But, if you look it from a different perspective, it is just super small amount of time until we're gonna be wiped out again. And, I like being alive. I'm very grateful for being a living thing, to be here on earth. But I know I'm not worth more than any animal, or plant, or anything. I'm just part of the whole thing. It's just gonna be a question and a matter of time until I, will be nothing like ashes in space again.
I'm completely fine with that thought. It doesn't scare me. Actually, I think I'm a kind of a spiritual person. I think that things are out there. That we're so much more than a certain species or something like that. And, that's why like in the small cosmos, I think gimmicks are bullshit. When you just define yourself about such little things or the whole human race, I mean it's just like we're on the edge. We're at the last few hundred years. Everybody knows. And, that's part of the game and, I think, it always has been part of the plan. I do believe in plans.
I don't know that I have any say in the plan, but I can say I spent a decent amount of time thinking about... Let's be like very narrow and say the collapse of my nation. Like I see that as a realistic possibility in my lifetime and, while that does raise anxiety...
Because you're afraid of death?
Why does it raise anxiety then?
Because I enjoy the freedom to live in peace with the people I love. And I cherish it.
The end of civilization would probably also mean my death.
Mm-hmm. Most likely.
But, when I think of, let's say, the downfall of civilization, I think when the short period of bloodshed is done, won't there be so much peace? For me, maybe.
At least a private peace.
I understand what you're saying. Just, I don't know why death became so important to me on the new record when it was like Ode to the Flame. I just like being obsessed with the idea of resetting everything.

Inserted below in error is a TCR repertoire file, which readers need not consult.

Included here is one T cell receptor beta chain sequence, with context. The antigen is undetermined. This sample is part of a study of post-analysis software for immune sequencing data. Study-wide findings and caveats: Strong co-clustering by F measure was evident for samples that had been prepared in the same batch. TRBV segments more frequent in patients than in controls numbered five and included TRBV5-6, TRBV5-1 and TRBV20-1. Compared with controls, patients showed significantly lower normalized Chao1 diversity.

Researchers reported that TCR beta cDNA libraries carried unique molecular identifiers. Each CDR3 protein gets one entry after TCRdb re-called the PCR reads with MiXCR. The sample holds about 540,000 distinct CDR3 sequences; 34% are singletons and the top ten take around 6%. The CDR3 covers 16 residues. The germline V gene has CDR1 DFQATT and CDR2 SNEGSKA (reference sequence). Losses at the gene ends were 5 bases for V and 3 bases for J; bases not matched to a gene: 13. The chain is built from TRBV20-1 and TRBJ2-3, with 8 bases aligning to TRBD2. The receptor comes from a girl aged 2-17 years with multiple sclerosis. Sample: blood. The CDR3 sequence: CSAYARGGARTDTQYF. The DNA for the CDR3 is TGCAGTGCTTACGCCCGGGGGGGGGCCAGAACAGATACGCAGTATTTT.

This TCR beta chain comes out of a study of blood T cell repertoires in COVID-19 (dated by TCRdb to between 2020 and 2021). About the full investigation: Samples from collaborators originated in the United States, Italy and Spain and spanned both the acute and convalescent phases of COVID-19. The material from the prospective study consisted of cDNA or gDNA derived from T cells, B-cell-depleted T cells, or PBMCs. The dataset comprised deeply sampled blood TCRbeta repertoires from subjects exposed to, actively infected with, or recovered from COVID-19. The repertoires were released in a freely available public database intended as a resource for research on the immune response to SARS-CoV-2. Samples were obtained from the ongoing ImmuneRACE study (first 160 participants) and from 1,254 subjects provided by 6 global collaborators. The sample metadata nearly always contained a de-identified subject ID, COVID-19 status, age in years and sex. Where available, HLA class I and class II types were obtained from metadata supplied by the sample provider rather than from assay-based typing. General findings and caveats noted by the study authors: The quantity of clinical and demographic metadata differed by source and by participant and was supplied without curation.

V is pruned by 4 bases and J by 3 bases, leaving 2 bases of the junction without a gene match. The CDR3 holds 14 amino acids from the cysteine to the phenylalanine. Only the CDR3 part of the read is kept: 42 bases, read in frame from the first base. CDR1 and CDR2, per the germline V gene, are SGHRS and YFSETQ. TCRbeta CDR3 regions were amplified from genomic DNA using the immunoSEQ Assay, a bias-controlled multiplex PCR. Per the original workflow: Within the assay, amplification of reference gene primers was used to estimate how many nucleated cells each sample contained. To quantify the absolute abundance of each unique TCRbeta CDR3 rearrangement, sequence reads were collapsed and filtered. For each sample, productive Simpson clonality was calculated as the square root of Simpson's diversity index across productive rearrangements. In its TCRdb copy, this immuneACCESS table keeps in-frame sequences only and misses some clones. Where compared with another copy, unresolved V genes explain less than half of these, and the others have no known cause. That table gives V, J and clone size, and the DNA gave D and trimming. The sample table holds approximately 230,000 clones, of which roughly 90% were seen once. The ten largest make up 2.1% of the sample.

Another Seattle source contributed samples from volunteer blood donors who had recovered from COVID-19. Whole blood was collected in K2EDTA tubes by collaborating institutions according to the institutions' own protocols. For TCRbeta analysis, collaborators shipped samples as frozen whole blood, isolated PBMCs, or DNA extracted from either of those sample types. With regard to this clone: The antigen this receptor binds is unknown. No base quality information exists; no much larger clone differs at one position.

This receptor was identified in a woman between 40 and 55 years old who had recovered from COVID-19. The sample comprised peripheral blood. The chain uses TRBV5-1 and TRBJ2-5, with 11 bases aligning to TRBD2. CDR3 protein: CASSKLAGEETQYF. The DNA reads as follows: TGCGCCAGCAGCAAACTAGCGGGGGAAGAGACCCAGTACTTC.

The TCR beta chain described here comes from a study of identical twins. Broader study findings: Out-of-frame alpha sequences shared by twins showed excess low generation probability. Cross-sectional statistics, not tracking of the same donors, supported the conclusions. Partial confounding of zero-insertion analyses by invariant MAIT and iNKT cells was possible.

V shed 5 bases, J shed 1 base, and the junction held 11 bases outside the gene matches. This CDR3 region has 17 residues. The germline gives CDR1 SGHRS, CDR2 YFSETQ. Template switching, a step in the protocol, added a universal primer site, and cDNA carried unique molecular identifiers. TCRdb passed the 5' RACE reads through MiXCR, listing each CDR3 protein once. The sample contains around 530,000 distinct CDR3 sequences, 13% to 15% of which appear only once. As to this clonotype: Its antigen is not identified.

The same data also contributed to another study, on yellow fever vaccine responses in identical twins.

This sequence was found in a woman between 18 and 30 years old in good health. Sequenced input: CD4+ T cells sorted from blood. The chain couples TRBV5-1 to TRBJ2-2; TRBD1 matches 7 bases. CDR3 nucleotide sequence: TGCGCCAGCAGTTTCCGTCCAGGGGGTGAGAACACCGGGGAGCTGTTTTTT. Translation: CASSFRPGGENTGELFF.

Not that I wanna reinvent the wheel in playing heavy music. It's not about the music. It's just like about the lyrics. And, I usually do not talk about the lyrics a whole lot but when people ask me what's the record about, it's about setting everything to zero. Restart everything. I think maybe I'm so obsessed with the beauty of destruction and the beauty of violence or something like that because for me, that's not negative. For me, terrorism is negative. Beating people up in a bar is negative. Beating up your wife or your family is negative. Being a dick is negative.
But the whole thing, like the whole human race, the whole world, the whole planet Earth, being in bloom in several million years later, implodes and be nothing like dust again. For me, it's just normal. It's my kind of thinking. It's just gonna be a matter of time and that's [the situation] again, do not take yourself too seriously. Do not take the world too seriously as you know it. Because there's so much going on, and I'm not referring to politics at all. But in a higher meaning, kind of, spiritual sense, that we don't even see yet and don't understand yet. And, thinking of that makes me think, or proves to me that it's a waste of time taking things too seriously. People are obsessed with work. That scares me when people say, "I'm so afraid I'm gonna lose my job."
All that literally means nothing and, I really honestly do believe that 99% of the human fears do not mean anything. That keeps me calm and let me sleep at night. Because, if I would start, you probably would go crazy to see the politics going on. See the left wing full of hate, the right wing full of hate. No matter what you do, you can't choose the right thing anyhow except being a good person.
What I do believe is: try to be the best person you can be. Be a good friend, try to help out, give more than you take, take only if you have to. This is not some hippie shit, it's just like some simple rules for me to live by. I do believe in forgiving myself too. Because all I'm saying sounds very smart and clever, but in the end, I'm just another dick. I had put a lot of pressure on myself when I was younger and I did not like that. I don't wanna go back. And, once again, do not take your life too seriously, you're not gonna get out alive. I really do believe in that.
I'm reminded of a famous quote by Nina Simone. Someone asked her, "What does freedom mean?" And, she said, "No fear."
And to put that even a little bit further, I think that the most fear I had in my entire life was fear of myself. I don't wanna have that anymore. Fear, because I was too worried about what could have or could happen. Dude, all this talking is philosophic, how do you say it?
Yeah. Nothing wrong with that. It's just hard for me to build a bridge over to Mantar because I literally cannot say what Mantar has to do with all that. It's just me, the person behind Mantar. When it comes to Mantar, it's just a tiny part of my existence. I don't like musicians telling, "Hey! I'm offering, I'm displaying my whole life, you can look right into my soul." I'm pretty sure there are musicians who do that kind of music. I don't. Especially not with Mantar. I wanna fuck things up. Kill, destroy, and fuck things up. That's what I like with Mantar. I'm just on a destructive mission here in a positive way.